Peacemaking Criminology: Applications in Policing

Robin Campbell, Royal Ulster Constabulary Headquarters
Natalie Pearl, San Diego State University

As community policing and the research and literature regarding its implementation has matured and evolved, it has become evident that the successful implementation of true community policing is more complex and problematic than originally envisioned. This is especially true when, as in Northern Ireland, it is a main plank in developing sustainable peace and relationships between the police and certain sections of the community. Community policing rests upon the twin dynamics of appeals to the community and inter-agency partnerships. Community policing requires the integration of cultural, structural and systemic changes to police forces, alongside the development of relationships between the police and their communities. However in a previous work, Pearl and Campbell have laid out a series of power differentials that exist in partnerships that impact such development between the police and the community. This paper suggests that peacemaking criminology may have the potential to be used as a mechanism to move to full implementation of community policing and from there to a more full definition of peace. This is particularly so when peacemaking criminology is wedded to strategic leadership and management techniques to improve the implementation of community policing, and community police problem solving.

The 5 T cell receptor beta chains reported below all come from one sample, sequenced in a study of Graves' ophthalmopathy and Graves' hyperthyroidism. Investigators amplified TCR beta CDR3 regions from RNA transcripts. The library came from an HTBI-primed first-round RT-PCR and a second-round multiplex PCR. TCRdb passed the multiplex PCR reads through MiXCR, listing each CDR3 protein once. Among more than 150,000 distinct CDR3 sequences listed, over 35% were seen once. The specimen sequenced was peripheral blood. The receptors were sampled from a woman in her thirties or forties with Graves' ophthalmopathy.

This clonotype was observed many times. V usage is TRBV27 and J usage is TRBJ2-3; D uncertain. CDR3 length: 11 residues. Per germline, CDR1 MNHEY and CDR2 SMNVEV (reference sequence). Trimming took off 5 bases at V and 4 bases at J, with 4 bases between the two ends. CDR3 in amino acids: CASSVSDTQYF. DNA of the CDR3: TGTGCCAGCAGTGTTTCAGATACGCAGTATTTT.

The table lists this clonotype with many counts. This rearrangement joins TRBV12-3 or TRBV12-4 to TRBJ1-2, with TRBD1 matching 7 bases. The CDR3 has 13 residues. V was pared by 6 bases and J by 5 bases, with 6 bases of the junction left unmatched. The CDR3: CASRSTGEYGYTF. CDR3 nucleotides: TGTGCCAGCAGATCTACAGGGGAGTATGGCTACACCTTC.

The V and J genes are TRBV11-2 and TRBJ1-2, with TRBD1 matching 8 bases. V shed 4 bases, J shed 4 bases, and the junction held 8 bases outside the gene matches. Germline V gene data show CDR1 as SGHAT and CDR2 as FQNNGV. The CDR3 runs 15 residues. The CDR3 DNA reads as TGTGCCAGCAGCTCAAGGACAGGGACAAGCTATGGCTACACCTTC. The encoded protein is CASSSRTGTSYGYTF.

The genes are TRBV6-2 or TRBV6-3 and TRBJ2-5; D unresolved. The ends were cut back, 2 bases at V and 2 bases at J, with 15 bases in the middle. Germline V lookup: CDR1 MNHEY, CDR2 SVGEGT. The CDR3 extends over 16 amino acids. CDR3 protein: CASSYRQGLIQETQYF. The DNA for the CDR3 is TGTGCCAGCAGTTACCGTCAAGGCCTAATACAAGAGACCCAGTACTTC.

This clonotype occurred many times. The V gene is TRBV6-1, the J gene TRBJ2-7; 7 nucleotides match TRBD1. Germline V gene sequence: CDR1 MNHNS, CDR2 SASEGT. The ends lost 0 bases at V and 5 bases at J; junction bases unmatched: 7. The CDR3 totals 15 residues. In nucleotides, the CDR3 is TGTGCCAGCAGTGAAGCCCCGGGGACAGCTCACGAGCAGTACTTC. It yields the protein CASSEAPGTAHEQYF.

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Updated 05/20/2006